I'm not really a front end developer, in the sense that I have very poor graphic design skills, that my knowledge of Javascript and CSS is limited. However over the time I had my fair bit of front end development, more recently here, not counting the things I do for fun, so yeah, I don't have expert level knowledge about all of this, but I feel I have enough experience to broadly think about some general guidelines about what should be fed to the browsers. So the goal of this post is not to dictate what I think is right, but rather to put some ideas on the table and calling for critics and alternative and/or improvement suggestion. So if you're a JS Ninja, or a CSS old-master, please be indulgent, and share your art in the comment.

Ok let's get started with the general page structure. I like a page source to be clean and organised (not like my bedroom), but also the goal here is to allow the browser to render the page as soon as possible. In other words, to reduce the time to first pixel:

      <title>My Wonderful Page</title>
      <meta name="description" content="Some meaningful and reasonably long description">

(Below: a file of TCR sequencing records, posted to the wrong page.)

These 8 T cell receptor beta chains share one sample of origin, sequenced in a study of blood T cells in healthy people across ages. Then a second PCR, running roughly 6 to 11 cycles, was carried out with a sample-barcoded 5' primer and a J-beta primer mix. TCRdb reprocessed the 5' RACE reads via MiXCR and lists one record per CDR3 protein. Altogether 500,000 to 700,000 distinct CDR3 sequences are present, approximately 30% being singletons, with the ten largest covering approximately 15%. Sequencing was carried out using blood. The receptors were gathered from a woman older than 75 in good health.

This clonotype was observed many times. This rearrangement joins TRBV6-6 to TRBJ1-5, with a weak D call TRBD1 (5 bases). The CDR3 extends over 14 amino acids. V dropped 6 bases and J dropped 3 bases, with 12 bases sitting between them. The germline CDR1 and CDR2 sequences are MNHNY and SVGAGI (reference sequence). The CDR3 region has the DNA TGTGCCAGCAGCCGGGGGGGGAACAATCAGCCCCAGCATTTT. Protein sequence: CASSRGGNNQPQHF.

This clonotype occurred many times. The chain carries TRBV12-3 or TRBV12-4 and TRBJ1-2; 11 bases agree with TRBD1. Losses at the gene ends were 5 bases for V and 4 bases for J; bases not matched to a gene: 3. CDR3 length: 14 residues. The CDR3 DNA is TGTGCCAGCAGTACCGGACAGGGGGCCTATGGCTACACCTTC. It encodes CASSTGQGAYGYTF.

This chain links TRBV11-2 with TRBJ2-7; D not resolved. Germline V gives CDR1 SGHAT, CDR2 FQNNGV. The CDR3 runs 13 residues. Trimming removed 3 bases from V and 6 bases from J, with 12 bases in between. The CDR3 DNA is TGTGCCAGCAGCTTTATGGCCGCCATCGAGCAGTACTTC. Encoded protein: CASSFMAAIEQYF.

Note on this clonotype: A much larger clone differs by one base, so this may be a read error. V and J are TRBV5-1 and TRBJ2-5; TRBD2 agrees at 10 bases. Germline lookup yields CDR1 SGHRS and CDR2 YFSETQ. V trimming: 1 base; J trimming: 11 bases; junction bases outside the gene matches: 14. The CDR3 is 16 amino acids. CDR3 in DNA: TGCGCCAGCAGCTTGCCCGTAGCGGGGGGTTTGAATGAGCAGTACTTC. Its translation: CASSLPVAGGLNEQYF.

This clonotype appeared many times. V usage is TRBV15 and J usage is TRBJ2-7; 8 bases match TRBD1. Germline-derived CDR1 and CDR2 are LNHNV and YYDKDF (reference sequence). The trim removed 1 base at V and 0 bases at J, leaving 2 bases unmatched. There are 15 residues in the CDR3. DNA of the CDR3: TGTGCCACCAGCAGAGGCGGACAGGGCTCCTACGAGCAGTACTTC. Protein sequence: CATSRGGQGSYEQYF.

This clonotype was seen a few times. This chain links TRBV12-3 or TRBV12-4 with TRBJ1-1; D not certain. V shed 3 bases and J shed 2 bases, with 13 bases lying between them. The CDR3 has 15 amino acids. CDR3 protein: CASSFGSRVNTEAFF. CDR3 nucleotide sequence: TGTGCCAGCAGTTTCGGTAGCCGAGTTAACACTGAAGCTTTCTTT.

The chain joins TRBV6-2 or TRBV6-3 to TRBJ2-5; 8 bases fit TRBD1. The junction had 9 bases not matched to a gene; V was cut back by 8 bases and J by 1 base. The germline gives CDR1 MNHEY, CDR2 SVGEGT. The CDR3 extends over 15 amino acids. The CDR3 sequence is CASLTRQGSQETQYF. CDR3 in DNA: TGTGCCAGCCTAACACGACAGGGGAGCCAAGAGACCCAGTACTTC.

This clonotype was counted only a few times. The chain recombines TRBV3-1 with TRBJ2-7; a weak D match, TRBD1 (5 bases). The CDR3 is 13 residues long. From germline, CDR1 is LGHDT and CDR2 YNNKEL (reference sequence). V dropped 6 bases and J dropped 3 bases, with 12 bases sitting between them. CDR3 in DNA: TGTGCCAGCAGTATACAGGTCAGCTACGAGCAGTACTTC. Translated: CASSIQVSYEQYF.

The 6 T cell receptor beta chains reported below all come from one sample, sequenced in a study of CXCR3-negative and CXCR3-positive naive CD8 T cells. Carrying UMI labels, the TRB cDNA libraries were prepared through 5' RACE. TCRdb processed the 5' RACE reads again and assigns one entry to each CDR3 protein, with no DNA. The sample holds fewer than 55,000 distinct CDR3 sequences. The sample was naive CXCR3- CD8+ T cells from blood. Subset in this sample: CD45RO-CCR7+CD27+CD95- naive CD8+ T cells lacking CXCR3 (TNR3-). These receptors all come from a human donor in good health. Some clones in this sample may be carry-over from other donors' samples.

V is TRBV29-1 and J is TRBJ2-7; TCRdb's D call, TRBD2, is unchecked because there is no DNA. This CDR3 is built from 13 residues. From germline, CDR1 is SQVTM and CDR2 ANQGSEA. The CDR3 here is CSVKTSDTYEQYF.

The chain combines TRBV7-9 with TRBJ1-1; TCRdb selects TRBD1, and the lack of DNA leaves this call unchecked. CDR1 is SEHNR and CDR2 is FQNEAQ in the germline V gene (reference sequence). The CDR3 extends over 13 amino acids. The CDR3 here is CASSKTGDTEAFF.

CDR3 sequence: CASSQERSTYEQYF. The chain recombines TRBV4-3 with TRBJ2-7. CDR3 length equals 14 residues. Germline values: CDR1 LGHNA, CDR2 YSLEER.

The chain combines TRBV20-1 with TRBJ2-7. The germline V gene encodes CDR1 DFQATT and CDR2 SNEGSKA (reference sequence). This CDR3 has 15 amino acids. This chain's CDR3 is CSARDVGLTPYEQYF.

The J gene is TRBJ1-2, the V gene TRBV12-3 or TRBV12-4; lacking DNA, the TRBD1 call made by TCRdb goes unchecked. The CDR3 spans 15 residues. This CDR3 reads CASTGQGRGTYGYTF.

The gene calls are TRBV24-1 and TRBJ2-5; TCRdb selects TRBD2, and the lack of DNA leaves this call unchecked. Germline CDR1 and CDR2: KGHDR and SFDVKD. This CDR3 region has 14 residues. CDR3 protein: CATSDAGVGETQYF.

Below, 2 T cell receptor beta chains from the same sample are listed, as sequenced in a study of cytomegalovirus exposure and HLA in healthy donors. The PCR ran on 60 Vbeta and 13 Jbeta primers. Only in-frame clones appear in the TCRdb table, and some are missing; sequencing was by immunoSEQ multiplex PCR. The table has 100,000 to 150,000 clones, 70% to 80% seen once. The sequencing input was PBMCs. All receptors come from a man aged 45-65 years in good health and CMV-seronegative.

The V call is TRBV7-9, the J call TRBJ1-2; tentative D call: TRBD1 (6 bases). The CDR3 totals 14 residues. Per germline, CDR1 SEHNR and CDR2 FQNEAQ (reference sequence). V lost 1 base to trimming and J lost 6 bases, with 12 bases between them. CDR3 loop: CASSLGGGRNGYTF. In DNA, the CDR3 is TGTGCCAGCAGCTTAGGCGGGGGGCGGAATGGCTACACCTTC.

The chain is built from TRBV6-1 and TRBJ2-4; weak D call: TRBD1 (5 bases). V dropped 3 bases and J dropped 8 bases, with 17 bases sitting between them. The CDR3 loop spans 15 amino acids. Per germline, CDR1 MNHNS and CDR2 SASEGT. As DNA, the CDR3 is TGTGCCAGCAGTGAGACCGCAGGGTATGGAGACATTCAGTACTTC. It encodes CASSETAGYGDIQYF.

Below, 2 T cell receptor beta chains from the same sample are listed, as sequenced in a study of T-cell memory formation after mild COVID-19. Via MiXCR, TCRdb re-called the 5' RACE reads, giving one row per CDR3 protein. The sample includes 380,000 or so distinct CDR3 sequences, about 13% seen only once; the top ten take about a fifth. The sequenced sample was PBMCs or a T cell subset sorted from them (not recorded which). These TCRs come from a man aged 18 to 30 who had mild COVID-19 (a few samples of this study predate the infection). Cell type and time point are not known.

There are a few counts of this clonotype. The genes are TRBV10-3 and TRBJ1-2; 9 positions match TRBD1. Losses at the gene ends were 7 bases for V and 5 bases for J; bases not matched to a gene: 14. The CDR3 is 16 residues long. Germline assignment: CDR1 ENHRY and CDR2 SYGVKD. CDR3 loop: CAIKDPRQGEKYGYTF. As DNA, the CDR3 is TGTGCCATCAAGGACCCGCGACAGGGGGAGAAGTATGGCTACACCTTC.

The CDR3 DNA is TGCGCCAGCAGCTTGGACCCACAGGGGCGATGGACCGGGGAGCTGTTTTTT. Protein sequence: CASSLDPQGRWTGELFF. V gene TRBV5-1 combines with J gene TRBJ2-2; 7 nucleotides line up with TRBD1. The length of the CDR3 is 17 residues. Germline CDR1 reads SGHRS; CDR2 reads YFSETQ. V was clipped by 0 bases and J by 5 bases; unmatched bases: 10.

<script type="text/javascript" src="/js/head.js"></script>
      <link type="text/css" rel="stylesheet" href="/one/css/file.css" />
         All sorts of HTML stuff.

     <script type="text/javascript">

Let's go though this step by step.

Use a JS Loader. So the idea here is to do as little as possible in the header, and deport the heavy lifting to the end of the body. In your header, you should have only one and only one minimal script, and this script should allow you to load things later at your page bottom. Here I use head.js. It's got other fancy base features but load.js is also a good alternative if you like to make it even smaller. Let your page be pear shaped.

One CSS File. Not two, not three. One, and preferably on the same domain as your main site (so relative URLs are welcome here). Why is that? Here we reduce the number of extra requests the browser has to do to a minimum of erm ... one, and by having the CSS hosted on the same hostname, you avoid doing extra DNS queries, saving you precious milliseconds. Some people even argue that you should have your CSS in the page itself. I'm not sure about this one. It's true that it saves you the extra query entirely, but at the same time, your page is now heavier and therefore longer to download. There's probably a reasonable limit under which this actually saves time, but I'm not sure about its value. Of course in the development environment, you probably want to have your css neatly organized, so you don't have a giant ball of spaghetti monster to deal with. I've tried different techniques to achieve that, but didn't come with something I really like yet. Suggestions?